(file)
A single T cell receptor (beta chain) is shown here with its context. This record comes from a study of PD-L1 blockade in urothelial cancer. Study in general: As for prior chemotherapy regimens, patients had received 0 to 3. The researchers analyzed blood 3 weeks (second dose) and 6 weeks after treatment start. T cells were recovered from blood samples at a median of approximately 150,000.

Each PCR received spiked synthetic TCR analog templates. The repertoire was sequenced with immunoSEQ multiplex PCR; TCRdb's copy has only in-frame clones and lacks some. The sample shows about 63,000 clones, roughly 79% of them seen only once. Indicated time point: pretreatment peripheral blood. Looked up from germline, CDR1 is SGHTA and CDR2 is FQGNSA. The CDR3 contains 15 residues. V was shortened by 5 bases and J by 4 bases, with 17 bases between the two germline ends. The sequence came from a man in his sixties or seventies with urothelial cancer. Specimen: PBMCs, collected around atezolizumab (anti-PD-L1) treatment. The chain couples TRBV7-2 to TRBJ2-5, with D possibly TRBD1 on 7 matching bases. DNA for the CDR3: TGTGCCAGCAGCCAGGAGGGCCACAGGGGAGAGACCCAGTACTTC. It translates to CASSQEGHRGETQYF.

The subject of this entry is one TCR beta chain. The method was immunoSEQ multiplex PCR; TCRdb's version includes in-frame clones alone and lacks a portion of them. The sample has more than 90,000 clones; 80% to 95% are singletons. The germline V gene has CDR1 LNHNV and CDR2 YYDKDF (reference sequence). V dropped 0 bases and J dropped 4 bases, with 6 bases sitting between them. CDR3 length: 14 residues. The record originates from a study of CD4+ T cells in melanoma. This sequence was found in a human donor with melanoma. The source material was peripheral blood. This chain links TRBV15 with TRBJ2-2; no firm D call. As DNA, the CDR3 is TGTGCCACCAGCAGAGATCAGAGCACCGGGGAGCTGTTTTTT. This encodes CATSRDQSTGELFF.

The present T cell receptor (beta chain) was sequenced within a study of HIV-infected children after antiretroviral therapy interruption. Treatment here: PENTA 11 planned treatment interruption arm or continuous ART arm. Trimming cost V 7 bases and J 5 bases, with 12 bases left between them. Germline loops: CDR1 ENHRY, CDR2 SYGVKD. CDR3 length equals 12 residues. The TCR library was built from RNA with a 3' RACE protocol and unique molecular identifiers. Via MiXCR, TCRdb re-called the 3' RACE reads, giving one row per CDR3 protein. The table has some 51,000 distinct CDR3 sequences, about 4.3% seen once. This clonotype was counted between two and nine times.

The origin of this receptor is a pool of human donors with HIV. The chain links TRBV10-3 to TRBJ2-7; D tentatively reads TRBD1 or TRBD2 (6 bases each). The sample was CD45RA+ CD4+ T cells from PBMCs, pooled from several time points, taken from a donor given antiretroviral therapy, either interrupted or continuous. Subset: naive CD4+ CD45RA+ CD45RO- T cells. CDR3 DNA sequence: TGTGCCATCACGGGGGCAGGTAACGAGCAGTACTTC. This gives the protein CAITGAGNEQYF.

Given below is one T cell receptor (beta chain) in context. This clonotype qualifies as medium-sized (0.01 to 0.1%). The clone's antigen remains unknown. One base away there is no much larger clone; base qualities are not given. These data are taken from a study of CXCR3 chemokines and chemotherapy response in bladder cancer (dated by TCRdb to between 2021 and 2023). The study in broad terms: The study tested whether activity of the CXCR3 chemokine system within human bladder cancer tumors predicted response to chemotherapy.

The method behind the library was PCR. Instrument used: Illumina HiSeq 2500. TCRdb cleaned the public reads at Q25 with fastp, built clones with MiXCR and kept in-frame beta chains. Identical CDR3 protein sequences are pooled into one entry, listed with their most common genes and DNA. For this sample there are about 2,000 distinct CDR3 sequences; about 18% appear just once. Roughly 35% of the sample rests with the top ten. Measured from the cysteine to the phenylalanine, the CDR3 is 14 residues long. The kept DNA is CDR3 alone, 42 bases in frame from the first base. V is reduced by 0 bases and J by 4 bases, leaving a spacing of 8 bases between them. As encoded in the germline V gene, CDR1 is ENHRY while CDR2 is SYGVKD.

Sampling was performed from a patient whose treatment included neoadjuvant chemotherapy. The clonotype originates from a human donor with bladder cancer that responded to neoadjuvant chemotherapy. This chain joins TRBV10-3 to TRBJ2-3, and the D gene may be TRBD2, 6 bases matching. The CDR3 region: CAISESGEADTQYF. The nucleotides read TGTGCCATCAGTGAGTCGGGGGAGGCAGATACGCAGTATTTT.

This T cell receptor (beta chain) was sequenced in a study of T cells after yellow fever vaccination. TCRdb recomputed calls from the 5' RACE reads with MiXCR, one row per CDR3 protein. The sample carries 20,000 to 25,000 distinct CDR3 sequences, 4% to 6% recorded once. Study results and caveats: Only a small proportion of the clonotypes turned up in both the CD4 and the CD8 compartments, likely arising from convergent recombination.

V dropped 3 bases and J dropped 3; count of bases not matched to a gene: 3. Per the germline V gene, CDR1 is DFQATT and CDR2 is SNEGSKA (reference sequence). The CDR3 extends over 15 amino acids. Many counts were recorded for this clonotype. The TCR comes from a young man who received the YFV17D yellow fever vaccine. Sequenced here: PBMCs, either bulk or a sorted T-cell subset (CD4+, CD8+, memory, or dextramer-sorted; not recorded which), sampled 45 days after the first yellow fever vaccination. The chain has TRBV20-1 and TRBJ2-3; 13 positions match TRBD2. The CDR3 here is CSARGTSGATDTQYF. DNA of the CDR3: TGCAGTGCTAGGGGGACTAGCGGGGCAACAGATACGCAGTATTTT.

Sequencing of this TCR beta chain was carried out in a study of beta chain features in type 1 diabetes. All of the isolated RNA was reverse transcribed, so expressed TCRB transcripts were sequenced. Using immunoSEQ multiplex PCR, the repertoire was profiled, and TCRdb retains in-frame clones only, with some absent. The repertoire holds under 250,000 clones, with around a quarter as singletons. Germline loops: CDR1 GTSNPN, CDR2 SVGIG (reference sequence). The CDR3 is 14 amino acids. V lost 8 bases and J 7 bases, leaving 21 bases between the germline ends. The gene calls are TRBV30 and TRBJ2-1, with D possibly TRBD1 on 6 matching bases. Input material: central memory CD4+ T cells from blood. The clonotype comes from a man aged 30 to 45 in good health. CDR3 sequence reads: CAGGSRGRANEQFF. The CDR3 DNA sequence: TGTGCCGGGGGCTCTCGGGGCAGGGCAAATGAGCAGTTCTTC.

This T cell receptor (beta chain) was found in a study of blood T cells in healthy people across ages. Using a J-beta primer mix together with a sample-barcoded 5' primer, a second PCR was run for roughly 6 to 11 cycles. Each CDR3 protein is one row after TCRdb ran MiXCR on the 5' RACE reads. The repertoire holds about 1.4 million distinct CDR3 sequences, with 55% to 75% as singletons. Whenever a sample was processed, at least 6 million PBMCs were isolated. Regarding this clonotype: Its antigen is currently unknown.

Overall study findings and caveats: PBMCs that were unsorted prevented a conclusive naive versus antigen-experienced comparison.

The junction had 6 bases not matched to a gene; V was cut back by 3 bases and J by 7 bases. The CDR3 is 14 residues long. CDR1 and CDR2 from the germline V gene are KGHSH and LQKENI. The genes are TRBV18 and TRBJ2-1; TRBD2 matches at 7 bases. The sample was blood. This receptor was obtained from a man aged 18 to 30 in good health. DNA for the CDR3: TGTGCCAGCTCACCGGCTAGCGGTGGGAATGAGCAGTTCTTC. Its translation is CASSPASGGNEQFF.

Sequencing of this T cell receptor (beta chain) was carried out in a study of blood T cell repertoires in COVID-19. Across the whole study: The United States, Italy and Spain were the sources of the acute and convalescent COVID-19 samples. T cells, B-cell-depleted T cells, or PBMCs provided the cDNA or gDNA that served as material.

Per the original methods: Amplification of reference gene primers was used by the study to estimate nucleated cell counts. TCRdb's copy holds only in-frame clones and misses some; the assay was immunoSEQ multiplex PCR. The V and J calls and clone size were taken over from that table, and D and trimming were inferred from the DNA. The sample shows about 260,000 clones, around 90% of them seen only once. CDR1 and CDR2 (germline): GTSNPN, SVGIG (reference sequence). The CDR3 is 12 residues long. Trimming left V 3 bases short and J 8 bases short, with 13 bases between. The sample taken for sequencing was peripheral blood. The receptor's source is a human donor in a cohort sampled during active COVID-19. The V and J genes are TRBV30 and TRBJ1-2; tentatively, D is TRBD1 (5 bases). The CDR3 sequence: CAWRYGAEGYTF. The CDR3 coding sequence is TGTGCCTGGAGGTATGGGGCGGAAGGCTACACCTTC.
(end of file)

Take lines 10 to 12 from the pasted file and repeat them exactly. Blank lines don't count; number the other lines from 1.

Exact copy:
V dropped 3 bases and J dropped 3; count of bases not matched to a gene: 3. Per the germline V gene, CDR1 is DFQATT and CDR2 is SNEGSKA (reference sequence). The CDR3 extends over 15 amino acids. Many counts were recorded for this clonotype. The TCR comes from a young man who received the YFV17D yellow fever vaccine. Sequenced here: PBMCs, either bulk or a sorted T-cell subset (CD4+, CD8+, memory, or dextramer-sorted; not recorded which), sampled 45 days after the first yellow fever vaccination. The chain has TRBV20-1 and TRBJ2-3; 13 positions match TRBD2. The CDR3 here is CSARGTSGATDTQYF. DNA of the CDR3: TGCAGTGCTAGGGGGACTAGCGGGGCAACAGATACGCAGTATTTT.

Sequencing of this TCR beta chain was carried out in a study of beta chain features in type 1 diabetes. All of the isolated RNA was reverse transcribed, so expressed TCRB transcripts were sequenced. Using immunoSEQ multiplex PCR, the repertoire was profiled, and TCRdb retains in-frame clones only, with some absent. The repertoire holds under 250,000 clones, with around a quarter as singletons. Germline loops: CDR1 GTSNPN, CDR2 SVGIG (reference sequence). The CDR3 is 14 amino acids. V lost 8 bases and J 7 bases, leaving 21 bases between the germline ends. The gene calls are TRBV30 and TRBJ2-1, with D possibly TRBD1 on 6 matching bases. Input material: central memory CD4+ T cells from blood. The clonotype comes from a man aged 30 to 45 in good health. CDR3 sequence reads: CAGGSRGRANEQFF. The CDR3 DNA sequence: TGTGCCGGGGGCTCTCGGGGCAGGGCAAATGAGCAGTTCTTC.

This T cell receptor (beta chain) was found in a study of blood T cells in healthy people across ages. Using a J-beta primer mix together with a sample-barcoded 5' primer, a second PCR was run for roughly 6 to 11 cycles. Each CDR3 protein is one row after TCRdb ran MiXCR on the 5' RACE reads. The repertoire holds about 1.4 million distinct CDR3 sequences, with 55% to 75% as singletons. Whenever a sample was processed, at least 6 million PBMCs were isolated. Regarding this clonotype: Its antigen is currently unknown.